Ten percent of the nation’s 12.5 million non-elderly veterans do not have health insurance coverage or use Veterans Administration (VA) health care, according to the 2010 American Community Survey (ACS). The Urban Institute report, which was released by the Robert Wood Johnson Foundation, is the first to provide estimates of a lack of insurance among veterans and their families both nationally and at the state level, and to assess the potential for the Patient Protection and Affordable Care Act (ACA) to reduce these rates. Veterans are less likely be uninsured than the overall population. Uninsured veterans and their families report significantly less access to healthcare than their counterparts with insurance coverage. Forty-one percent of veterans who lack healthcare coverage have untreated medical needs, while nearly 34 percent have put off getting care because of the expense.
The ACA’s coverage provisions have the potential to increase coverage among the U.S. population, including uninsured veterans. An estimated 50 percent of veterans who currently do not have insurance would qualify for expanded Medicaid coverage; another 40 percent have the potential to receive subsidized coverage through health insurance exchanges if they lack access to affordable employer coverage. Not surprisingly states that have made minimal progress in setting up health insurance exchanges have the most uninsured veterans — nearly 40 percent. Success in bringing coverage to uninsured veterans will depend primarily on aggressive ACA implementation and enrollment efforts.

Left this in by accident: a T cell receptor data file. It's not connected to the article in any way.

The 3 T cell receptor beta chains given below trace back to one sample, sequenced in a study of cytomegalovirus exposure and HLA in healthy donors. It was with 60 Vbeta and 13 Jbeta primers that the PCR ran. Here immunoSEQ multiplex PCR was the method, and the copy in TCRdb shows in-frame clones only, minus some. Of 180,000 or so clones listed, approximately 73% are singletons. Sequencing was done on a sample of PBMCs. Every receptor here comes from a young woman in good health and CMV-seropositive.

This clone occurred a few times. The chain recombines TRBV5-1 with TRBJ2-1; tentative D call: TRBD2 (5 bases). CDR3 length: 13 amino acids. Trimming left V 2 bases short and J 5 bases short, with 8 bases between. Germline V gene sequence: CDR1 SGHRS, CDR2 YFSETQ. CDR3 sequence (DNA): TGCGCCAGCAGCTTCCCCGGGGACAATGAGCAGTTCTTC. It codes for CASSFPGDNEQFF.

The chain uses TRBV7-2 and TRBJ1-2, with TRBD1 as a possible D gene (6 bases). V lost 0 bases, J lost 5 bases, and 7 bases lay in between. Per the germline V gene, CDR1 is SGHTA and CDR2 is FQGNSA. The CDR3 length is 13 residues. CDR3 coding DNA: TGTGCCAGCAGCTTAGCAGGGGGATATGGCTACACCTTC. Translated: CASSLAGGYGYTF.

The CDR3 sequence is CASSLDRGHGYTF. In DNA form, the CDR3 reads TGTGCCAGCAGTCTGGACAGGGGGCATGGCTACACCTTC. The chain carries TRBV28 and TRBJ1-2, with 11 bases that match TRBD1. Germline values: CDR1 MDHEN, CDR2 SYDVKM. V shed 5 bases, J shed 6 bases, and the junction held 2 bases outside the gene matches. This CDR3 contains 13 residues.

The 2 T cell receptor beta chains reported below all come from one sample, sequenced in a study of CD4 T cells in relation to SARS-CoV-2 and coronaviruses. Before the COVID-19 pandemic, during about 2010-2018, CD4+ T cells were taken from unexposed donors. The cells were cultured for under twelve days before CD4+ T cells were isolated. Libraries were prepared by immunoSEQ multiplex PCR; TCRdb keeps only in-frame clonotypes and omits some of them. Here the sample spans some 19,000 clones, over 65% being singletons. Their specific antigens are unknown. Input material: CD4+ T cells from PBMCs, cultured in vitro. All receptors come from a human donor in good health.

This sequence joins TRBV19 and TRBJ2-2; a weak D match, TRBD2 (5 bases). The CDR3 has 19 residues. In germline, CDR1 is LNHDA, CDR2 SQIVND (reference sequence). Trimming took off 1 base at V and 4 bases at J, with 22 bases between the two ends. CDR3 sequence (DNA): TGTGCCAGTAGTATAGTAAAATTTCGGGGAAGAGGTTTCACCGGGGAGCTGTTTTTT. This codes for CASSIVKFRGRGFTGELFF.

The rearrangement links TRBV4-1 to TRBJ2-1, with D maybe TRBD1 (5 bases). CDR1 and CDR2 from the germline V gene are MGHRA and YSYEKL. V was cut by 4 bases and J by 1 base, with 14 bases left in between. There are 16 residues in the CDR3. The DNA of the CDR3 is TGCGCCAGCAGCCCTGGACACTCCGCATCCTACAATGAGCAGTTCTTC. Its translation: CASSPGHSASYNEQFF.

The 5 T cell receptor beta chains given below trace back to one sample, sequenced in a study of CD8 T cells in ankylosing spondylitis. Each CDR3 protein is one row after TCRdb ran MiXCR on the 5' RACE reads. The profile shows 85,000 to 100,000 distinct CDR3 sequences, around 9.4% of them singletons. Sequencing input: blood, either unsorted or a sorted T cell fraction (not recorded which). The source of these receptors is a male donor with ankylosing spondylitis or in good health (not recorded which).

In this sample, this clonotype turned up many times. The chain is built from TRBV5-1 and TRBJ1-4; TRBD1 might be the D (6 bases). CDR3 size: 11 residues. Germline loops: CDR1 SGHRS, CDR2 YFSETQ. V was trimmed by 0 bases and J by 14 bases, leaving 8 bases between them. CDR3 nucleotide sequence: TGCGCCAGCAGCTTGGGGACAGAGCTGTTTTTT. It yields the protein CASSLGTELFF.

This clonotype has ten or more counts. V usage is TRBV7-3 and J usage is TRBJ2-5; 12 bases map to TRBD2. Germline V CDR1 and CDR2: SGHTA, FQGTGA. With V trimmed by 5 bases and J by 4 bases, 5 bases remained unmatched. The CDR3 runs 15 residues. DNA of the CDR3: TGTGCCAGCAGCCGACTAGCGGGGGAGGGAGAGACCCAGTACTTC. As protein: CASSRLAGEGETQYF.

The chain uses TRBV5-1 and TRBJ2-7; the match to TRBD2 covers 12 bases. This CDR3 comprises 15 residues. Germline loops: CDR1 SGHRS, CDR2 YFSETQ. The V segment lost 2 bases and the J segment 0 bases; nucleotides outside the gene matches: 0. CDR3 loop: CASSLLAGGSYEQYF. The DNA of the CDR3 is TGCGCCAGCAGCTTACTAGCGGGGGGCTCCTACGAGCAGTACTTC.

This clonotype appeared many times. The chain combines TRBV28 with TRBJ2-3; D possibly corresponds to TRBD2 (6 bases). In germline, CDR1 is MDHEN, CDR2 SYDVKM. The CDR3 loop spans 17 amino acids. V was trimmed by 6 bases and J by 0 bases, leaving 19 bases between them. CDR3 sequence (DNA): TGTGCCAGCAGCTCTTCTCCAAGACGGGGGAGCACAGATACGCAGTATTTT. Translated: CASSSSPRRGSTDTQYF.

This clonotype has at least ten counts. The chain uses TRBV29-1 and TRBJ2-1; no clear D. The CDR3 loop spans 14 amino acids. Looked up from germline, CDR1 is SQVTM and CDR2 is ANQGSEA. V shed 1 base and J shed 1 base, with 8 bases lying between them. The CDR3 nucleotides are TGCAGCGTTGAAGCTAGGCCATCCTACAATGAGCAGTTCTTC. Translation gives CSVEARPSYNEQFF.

The Veterans Administration (VA) – with more than 1,400 hospitals nationally and nearly 15,000 physicians – covers the majority of veterans, although not all: Eligibility is determined by income, injuries sustained in combat and length of service. Because of the eligibility requirements, 1.3 million veterans and 0.9 million family members have no healthcare coverage.
Uninsured veterans typically are younger than those with coverage and less likely to have been injured in combat. Uninsured veterans tend to have higher unemployment rates, less income and usually are not married — all of which reduce the odds of having private coverage. “Their lower likelihood of being full-time workers and being married likely contribute to their lack of coverage, as these attributes are characterized by lower access to employer-sponsored health insurance,” according to the Urban Institute study.
Writing for the Non-Profit Quarterly, Rick Cohen notes that “Among the states with the worst rates of uninsured veterans, Louisiana, Oregon, and Idaho all top 14 percent, and Montana comes in at a woeful 17.3 percent. This past weekend, the streets of Washington, D.C. were occupied by participants in the Rolling Thunder demonstration, the annual Memorial Day gathering of veterans (and non-veterans) on motorcycles focused on calling the nation’s attention to the POW/MIA issue. The Robert Wood Johnson Foundation report would suggest that, in the U.S., there is an abundance of veterans and their families who are being treated as if MIA when it comes to health insurance.”
According to Dr. Jonathan D. Walker, assistant clinical professor at the Indiana University School of Medicine in Fort Wayne, “A Harvard study estimated that more than 2,200 veterans died in 2008 due to lack of insurance. You may have thought that veterans can automatically be treated at a veterans’ hospital, but this is not the case. Uninsured veterans face a “means test” based on their income. The test determines their priority level for care and how much they have to pay. And if the system doesn’t have enough money, it can stop enrolling veterans if they fail the means test – as happened from 2003 to 2009. But even if the VA were able to fully cover every veteran, it would still leave a lot of veterans without care because they do not live near a VA hospital. And even if they live near a hospital, they still may need to drive far away to get services that aren’t available locally. There are laws that make it illegal for an insurance company to force patients to drive an excessive distance to stay in their network, yet we think nothing of making veterans drive long distances simply to get the care to which they are entitled.”